My most influential reads, sorta


A Facebook friend and former classmate mentioned on his timeline that there’s “thing” going around around wherein folks list their 10 most influential books. He developed an interesting list, among them are Of Mice and Men, To Kill a Mockingbird and Rabbit Run, the only three I’ve read, though I’ve heard of most of his others. I agree with his individual assessments of those.

As I began to think of my own, however, the ones that popped into my mind were not classics; they weren’t likely books anyone had even ever heard of. I began to comment on his thread this truth, when I realized I was doing that thing again – writing what should be a blog post on someone else’s thread.

So, here are some just as they come to me, likely kind of chronologically, and I don’t know how many I’ll end up with either. Here goes:

1. Shadow Castle, by Marian Cockrell. This one enraptured me around third grade. I read it over and over. I only know the author because I found a copy in a used bookstore one day a few years ago and snapped it up. Can’t wait to share it with a granddaughter some day. But not too soon, geez, the first kid is getting married in 6 months.

2. From the Mixed Up Files of Mrs. Basil E. Frankweiler, by E. L. Konigsburg. I was a little older and fascinated by kids living on their own in a public place such as a museum! Oh, the survival skills of such a young, but smart girl. I connected. And she solved a mystery while she was there anyway.

3. The Outsiders, by S. E. Hinton. Good heavens, I almost left this one out. This book influenced me and my group at the time. Our 7th grade teacher read it to us and we decided to assume the roles of the characters for all of our note-passing and calling out to each other. We really got into the characters and thought our lives almost as dramatic as Ponyboy’s, Soda Pop’s, Derry’s, Johnny’s, Dally’s, well, you probably know them as well as I do … surely. Hey, my moniker? Ponygirl. That’s what’s up. Well, at the time.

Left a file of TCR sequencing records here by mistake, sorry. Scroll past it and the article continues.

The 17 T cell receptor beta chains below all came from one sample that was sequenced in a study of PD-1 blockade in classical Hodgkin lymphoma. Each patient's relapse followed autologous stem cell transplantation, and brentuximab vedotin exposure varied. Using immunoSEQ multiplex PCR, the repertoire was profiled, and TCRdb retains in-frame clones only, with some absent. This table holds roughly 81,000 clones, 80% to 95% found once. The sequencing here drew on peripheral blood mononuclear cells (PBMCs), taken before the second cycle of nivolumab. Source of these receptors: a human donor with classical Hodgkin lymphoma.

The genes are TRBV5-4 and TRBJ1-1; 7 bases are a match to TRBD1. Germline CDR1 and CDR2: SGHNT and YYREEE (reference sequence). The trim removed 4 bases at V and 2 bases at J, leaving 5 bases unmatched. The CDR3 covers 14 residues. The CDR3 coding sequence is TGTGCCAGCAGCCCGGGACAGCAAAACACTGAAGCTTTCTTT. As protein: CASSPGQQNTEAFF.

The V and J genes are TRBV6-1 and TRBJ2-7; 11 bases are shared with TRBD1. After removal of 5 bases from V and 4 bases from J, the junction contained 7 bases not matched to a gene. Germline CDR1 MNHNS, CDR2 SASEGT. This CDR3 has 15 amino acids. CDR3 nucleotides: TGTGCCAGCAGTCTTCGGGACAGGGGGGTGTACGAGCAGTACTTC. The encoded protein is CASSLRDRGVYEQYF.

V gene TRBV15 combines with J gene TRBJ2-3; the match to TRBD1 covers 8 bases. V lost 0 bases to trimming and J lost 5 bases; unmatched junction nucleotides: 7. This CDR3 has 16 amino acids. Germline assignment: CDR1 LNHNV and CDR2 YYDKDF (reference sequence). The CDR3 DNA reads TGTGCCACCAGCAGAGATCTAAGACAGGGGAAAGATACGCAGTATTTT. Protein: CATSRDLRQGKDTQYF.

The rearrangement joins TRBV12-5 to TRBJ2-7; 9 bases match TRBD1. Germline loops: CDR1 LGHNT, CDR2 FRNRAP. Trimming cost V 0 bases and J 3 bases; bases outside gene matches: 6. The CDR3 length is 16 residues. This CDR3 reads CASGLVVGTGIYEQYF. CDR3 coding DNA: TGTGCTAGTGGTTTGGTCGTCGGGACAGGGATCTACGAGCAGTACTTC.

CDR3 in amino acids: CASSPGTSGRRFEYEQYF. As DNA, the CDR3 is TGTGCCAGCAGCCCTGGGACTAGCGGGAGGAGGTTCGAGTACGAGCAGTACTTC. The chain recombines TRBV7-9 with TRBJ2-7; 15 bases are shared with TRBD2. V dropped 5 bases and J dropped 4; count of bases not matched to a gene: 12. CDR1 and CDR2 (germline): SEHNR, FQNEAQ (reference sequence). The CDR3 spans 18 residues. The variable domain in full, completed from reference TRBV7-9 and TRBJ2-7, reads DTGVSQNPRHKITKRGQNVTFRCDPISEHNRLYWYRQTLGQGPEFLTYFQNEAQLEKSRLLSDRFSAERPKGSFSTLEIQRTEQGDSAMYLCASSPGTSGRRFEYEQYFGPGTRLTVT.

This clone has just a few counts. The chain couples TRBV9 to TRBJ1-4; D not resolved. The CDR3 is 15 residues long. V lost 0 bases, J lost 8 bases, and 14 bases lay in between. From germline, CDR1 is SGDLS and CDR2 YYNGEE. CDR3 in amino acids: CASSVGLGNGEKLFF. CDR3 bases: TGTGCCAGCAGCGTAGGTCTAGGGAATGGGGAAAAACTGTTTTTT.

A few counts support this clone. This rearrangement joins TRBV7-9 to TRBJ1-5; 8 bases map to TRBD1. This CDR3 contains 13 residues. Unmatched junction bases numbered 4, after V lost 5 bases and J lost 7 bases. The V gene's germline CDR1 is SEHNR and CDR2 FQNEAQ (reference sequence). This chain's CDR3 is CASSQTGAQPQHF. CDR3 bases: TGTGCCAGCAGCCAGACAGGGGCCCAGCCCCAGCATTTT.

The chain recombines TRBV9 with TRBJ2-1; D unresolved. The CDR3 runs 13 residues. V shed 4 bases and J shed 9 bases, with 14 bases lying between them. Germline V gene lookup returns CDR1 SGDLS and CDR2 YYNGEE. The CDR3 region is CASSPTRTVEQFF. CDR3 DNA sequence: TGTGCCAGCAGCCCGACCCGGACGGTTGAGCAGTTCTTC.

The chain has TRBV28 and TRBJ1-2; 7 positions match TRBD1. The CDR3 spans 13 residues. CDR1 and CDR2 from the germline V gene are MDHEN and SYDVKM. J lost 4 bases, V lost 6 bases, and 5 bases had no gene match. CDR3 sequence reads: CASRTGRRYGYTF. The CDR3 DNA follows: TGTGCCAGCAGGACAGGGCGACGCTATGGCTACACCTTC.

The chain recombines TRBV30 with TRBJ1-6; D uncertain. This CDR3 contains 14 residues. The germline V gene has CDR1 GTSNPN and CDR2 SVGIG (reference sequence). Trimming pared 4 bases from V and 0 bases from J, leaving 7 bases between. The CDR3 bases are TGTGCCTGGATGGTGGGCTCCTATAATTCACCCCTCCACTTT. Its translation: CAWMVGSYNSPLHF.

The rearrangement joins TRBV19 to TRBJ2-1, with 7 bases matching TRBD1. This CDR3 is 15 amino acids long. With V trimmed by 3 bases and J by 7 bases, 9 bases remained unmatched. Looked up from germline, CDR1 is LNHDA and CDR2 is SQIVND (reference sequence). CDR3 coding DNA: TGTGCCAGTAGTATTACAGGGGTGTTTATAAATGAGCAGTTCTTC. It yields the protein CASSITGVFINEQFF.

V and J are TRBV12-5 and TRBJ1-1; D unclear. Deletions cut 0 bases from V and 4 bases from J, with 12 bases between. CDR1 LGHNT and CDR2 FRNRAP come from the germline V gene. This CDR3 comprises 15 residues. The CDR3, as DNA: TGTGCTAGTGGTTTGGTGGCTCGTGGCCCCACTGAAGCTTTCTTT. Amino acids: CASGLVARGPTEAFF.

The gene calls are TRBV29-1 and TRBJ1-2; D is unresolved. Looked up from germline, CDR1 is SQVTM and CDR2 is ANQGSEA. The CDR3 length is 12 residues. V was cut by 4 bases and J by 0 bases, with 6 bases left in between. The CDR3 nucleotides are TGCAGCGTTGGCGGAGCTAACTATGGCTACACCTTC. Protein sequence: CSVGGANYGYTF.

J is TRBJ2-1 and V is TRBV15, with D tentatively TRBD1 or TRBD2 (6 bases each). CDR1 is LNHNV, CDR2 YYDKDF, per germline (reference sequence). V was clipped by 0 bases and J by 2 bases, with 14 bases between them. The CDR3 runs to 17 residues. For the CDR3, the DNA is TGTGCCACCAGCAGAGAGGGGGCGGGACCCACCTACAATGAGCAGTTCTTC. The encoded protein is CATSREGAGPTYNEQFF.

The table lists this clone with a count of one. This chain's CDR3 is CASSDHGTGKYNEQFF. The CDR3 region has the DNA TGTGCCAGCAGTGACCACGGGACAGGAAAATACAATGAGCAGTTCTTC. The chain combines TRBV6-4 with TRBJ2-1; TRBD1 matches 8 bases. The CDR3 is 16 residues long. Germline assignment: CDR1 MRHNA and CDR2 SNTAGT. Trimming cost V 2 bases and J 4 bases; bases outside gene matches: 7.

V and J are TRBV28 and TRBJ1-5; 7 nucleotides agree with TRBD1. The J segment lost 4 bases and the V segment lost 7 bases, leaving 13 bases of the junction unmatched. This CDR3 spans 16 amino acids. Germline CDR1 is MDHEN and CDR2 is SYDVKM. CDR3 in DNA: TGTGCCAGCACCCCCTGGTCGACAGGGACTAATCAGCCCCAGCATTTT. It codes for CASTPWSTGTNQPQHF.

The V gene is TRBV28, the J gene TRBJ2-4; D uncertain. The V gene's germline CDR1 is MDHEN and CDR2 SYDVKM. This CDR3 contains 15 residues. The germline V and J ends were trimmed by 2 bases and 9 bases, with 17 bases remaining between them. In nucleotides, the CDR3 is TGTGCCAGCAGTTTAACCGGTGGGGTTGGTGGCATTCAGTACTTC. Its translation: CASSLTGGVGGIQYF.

4. Lisa Bright and Dark, by John Neufield. This felt like a grownup book about teens dealing with grownup issues. It was scary and educational and real. Nothing like living the scary stuff through literature instead of, you know, real life.

5. I have no idea the title or author of this next one that comes back to me often. In this YA novel, the protagonist is a young teen who is supposed to drive across the country to meet a relative during the holidays – I think maybe an aunt. Near the rendezvous point, she is supposed to tie a red scarf on her antenna to help the relative spot her car and lead her to wherever they are supposed to go. A glitch in the plan happens when she is carjacked. Eventually she decides to outwit her kidnapper and claiming he can’t ruin her Christmas, she ties a red bow on the antenna. If anyone can help me identify that book, I’d be really happy. I was a young teen reading that thing waaaay back in 197??, so it’s not exactly current. Again, I lived a scary adventure with a sharp heroine without the actual fear. I have a better idea of what to do if I’m ever carjacked during Christmas, though.

6. The Outlander series, by Diana Gabaldon. OK, this is a guilty pleasure, but I’m going to defend it. Gabaldon is a great storyteller. Yeah, there’s a little gratuitous, er, um, activity among the chapters, but that’s not the strength of the series. In this time travel piece, the protagonist, a WWII nurse in Scotland accidentally finds herself transported back in time 200 years, where she meets the ancestor of her 1943 husband – and he’s not a nice fella – as well as the man who will be her 1741 husband (I may be a couple years off here). Time travel is always fun to play with and I admire any writer who can pull it off. But one important thing I got from this series is a better understanding of history (and castles). Gabaldon weaves real history into her stories, from the Scottish Rising of 1745 to the 1776 Revolution in America, as well as lesser-known, but twice as interesting tidbits.